The Qur'an starts off no better than Muhammad himself. The prophet's first revelation is a fiasco. But so as not to prejudice the historic beginnings of Islam, I shall let the first Muslims do it for me.
Let's begin with what Allah has to say in his inaugural Qur'an address. This treasure isn't the first surah. It isn't even inscribed in the first fifty. It's buried near the end of the book. Qur'an 96:1 "Read in the name of your Lord who created man out of clots of congealed blood. Read, for your Lord is the most generous. He who taught the use of the pen that man might be taught that which he did not know." That's the whole shebang. The moment of moments: the birth of Islam. An unnamed spirit, representing an unidentified entity, reveals itself to Muhammad, and all we get is this.
Why would an all-knowing deity ask an illiterate man to read? Why does the spirit tell us that man was created from blood clots when it's not true? If this spirit "taught by the pen what men did not know," where are those words? And why digress to an oral recital when written testimony is superior? Why gloat, saying he's generous - in what way and to whom? But the real question is: if this spirit "taught by the pen what men did not know," where are those words?
It's not a very auspicious beginning for a religion capable of ensnaring a billion souls. There must be a cogent explanation. Yet the Qur'an makes no attempt to explain the nature of the meeting or the meaning of the message.
There are but a handful of "credible" accounts of what happened that night. Let's turn to al-Bukhari first. In his Book of Revelation we find a Hadith narrated by Aisha, Muhammad's child wife. She was the daughter of Abu Bakr, the man who became the first Caliph. She had yet to be conceived when this event occurred. Bukhari:V1B1N3-V6B60N478 "The commencement of divine inspiration to Allah's Messenger was in the form of dreams that came true like a bright light. The Prophet loved the seclusion of a cave in Hira. The angel came to him and asked him to read. The Prophet replied, 'I do not know how to read.' The Prophet added, 'Then the angel caught me forcefully and pressed me so hard that I could not bear it any more. He released me and asked me to read. I replied, "I do not know how to read." Thereupon he caught me again and pressed me till I could not bear it any more. He asked me to read but I replied, "I do not know how to read or what shall I read?" Thereupon he caught me for the third time and pressed me, "Read in the name of your Lord who has created man from a clot. Read! Your Lord is the most generous." Then the Apostle returned from that experience; the muscles between his neck and shoulders were trembling, and his heart beating severely. He went to Khadija and cried, 'Cover me! Cover me.' She did until his fear subsided. He said, 'What's wrong with me? I am afraid that something bad has happened to me.' Khadija replied, 'Never! By Allah, Allah will never disgrace you....'"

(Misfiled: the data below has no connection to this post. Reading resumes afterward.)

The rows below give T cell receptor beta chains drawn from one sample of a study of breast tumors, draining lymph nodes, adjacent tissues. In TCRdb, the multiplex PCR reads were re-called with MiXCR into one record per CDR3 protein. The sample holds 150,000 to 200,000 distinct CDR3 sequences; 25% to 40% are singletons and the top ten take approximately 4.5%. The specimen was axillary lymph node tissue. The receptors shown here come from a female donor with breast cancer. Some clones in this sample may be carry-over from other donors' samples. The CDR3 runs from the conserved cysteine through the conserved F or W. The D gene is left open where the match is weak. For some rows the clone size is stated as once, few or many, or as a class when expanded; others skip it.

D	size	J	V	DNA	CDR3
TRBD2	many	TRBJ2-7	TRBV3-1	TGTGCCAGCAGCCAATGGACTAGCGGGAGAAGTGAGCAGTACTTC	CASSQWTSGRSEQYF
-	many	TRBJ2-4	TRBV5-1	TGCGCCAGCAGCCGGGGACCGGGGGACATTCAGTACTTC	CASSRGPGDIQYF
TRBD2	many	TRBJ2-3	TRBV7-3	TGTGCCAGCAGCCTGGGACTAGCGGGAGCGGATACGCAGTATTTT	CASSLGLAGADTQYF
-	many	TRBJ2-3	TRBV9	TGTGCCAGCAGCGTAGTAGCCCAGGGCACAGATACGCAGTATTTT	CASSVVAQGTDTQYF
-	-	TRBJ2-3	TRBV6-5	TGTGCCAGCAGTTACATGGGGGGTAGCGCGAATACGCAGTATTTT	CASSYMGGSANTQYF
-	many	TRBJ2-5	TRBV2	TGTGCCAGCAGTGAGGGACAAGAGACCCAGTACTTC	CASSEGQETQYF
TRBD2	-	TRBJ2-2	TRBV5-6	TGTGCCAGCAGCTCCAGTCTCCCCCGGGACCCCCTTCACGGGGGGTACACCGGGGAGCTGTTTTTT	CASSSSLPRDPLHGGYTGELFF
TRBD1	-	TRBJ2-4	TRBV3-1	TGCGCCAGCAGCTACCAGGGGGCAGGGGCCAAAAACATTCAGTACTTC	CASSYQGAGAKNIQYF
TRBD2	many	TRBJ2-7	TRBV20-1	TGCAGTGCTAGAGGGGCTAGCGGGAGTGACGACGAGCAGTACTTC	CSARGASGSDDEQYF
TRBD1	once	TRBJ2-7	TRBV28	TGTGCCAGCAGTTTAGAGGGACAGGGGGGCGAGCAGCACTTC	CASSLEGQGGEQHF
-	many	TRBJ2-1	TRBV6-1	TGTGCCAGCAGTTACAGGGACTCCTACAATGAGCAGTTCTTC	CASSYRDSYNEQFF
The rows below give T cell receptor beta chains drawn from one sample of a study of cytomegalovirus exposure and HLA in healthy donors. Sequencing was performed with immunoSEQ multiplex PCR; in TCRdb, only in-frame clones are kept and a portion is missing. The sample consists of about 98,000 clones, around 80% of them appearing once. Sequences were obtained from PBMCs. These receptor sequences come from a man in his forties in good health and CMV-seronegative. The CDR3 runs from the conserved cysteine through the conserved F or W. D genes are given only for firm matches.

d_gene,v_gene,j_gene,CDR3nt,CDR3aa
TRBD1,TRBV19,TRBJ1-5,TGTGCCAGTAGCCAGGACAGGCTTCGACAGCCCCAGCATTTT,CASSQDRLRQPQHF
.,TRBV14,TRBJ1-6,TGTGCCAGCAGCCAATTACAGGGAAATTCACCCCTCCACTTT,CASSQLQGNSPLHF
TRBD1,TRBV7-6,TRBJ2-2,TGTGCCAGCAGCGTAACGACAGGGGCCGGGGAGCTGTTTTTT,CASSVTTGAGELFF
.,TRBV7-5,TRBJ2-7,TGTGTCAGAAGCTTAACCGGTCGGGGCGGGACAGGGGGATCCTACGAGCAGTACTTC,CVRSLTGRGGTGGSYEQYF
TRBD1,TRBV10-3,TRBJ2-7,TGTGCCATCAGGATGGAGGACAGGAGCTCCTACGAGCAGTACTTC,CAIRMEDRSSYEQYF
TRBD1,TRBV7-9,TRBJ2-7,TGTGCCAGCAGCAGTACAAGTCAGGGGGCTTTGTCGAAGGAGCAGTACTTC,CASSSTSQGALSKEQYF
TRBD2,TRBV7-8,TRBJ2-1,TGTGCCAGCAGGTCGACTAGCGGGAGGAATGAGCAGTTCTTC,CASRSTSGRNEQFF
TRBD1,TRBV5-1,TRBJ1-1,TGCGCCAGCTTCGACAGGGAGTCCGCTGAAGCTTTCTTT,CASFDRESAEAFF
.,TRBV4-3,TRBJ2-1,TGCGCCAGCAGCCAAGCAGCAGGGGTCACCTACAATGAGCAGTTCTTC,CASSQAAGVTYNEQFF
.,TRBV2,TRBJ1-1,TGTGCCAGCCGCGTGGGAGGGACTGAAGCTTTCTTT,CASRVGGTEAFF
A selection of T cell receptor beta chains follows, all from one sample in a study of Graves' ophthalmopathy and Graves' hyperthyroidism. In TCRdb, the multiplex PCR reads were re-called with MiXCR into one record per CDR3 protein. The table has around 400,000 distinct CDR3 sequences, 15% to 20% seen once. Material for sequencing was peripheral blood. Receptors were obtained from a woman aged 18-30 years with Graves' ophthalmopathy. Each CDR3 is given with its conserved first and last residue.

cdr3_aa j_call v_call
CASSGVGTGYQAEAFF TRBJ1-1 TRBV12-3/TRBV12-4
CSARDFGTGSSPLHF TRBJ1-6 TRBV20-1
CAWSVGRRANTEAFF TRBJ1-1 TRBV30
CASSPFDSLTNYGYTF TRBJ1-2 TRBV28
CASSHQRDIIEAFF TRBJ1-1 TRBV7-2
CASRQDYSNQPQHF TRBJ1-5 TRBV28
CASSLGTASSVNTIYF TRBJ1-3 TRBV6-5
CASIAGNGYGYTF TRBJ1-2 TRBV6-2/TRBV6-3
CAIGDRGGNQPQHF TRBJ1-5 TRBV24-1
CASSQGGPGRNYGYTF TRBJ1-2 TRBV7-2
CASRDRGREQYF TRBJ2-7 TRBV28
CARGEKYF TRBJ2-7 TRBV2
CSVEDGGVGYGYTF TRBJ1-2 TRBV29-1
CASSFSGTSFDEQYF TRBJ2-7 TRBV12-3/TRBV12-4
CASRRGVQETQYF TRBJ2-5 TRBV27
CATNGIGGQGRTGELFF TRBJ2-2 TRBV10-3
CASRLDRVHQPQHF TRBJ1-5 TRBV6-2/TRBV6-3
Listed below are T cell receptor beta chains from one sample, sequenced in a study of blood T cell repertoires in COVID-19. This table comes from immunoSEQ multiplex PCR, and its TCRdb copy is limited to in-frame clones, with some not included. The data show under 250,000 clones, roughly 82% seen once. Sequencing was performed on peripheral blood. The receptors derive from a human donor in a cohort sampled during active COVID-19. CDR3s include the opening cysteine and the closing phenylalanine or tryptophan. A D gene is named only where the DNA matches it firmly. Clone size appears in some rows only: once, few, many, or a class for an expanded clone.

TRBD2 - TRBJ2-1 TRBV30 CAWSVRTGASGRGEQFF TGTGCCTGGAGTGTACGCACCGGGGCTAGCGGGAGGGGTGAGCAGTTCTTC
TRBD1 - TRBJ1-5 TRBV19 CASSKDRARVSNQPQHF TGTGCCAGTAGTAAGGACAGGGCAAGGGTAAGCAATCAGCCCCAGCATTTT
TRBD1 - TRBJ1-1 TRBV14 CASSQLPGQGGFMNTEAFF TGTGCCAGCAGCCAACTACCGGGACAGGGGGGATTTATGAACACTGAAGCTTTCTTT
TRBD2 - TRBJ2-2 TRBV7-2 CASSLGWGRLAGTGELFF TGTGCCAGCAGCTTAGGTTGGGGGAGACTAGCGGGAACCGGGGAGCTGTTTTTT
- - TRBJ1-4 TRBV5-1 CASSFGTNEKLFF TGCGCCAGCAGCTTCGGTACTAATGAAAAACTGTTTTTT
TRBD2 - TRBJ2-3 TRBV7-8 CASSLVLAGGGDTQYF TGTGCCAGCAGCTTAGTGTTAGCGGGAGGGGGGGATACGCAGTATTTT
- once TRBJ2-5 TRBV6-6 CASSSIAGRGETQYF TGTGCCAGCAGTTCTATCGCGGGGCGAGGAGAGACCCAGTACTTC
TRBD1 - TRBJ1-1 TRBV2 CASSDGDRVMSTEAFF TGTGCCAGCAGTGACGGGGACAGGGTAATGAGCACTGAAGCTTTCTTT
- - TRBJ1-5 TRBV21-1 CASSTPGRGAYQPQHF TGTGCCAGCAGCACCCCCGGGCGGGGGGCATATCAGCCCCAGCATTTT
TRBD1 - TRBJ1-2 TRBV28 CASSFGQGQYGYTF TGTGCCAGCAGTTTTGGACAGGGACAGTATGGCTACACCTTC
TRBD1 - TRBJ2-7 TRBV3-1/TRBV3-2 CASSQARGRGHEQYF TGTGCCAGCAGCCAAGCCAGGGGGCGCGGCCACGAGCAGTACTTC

Allah's name wasn't mentioned in the first Qur'an surah. In fact, Muhammad's god remained an unnamed "Lord" throughout the first seventeen Qur'an revelations. When the Lord was finally identified, his name was Ar-Rahman. It's curious then that this crucial Islamic Hadith elected to contradict the Qur'an and call god Allah. Equally curious, why did Muhammad's wife, the pagan Khadija, swear by Allah when the god who bore that name was one of many rock idols? The answers are simple, different, and revealing. Aisha, the source of this Hadith, didn't reveal it until after the prophet's death - long after Ar-Rahman's name had been incorporated into Allah's character. As for Khadija, Allah held the keys to something she and her husband coveted.